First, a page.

Australian football players’ preferred sources of concussion information (listed in terms of decreasing importance)*

Table 3

Parents’ (of junior Australian football players) preferred sources of concussion information (listed in terms of decreasing importance)*

How do doctors want to be informed?

Given the importance of doctors, both as the recognised expert responsible for actioning concussion guidelines mentioned in the Consensus Statement1 and as an important and preferred source of information recognised by both players and parents,6 7 we surveyed general practitioners about their concussion knowledge and their preferred sources of information.8 As shown in table 4, none indicated ‘peer-review medical journal’ as a major concussion information source. Moreover, the vast majority of preferred sources were not linked to organisations or professionals most commonly directly associated with sport and its delivery—they wanted to get their information from recognised medical and medical education sources.

Table 4

General practitioners’ preferred sources of information about concussion*

Bring in the social marketing experts

A recent study9 has stressed the need to involve stakeholders ‘from the outset to ensure the incorporation of sport-specific contextual influence that will increase the potential for wide-scale adoption and scale-up of preventive research findings’. As our findings show, the avenues for sports injury information dissemination preferred by these stakeholders are quite different to what is of most relevance to sports medicine practitioners; none are publications in peer-reviewed journals. Importantly, communicating with the broader medical community about concussion will require the sports medicine sector to first engage more directly with general medical education and update avenues, as doctors are unlikely to readily recognise new information sources disseminated through sport-specific channels. So while disseminating information about concussion through local/national/international sports bodies might reach players and their parents, it will not reach the general community-based medical profession.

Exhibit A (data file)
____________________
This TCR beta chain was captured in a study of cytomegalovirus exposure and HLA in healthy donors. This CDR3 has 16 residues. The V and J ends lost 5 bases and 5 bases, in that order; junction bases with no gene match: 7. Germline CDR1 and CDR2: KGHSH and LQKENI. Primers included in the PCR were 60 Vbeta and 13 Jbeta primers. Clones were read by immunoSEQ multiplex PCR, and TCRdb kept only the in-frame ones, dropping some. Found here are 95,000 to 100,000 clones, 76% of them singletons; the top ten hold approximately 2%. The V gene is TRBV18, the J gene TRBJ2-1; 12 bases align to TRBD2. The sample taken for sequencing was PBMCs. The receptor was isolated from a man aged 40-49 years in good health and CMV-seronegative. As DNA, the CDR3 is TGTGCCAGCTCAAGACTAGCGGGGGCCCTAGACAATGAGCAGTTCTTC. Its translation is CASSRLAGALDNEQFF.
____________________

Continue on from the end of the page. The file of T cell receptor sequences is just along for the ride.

We are fortunate to now have expert-agreed, evidence-based statements to guide the management and detection of concussion.1 But this information will only reach and also be adopted by all stakeholders if targeted disseminated strategies are used and the learnings from  social marketing are now applied.2 New approaches to information dissemination that engage the range of organisations and practitioner groups, including intermediary agencies such as peak agencies10 must be the focus of concussion prevention and management efforts going forward.

References

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Footnotes

  • Twitter @CarolineFinch

  • Contributors CFF led the writing of this item and was the Chief Investigator of the funded project that underpinned this work. PW was the Project Manager and had oversight of all of the data collection activities that generated the data reported here. Both contributed to the witting of the paper.

  • Funding This work was funded by a Victorian Sports Injury Prevention Research Grant through the Department of Planning and Community Development, Sport and Recreation Victoria.

  • Competing interests None declared.

  • Ethics approval Monash University Human Ethics Committee.

  • Provenance and peer review Not commissioned; externally peer reviewed.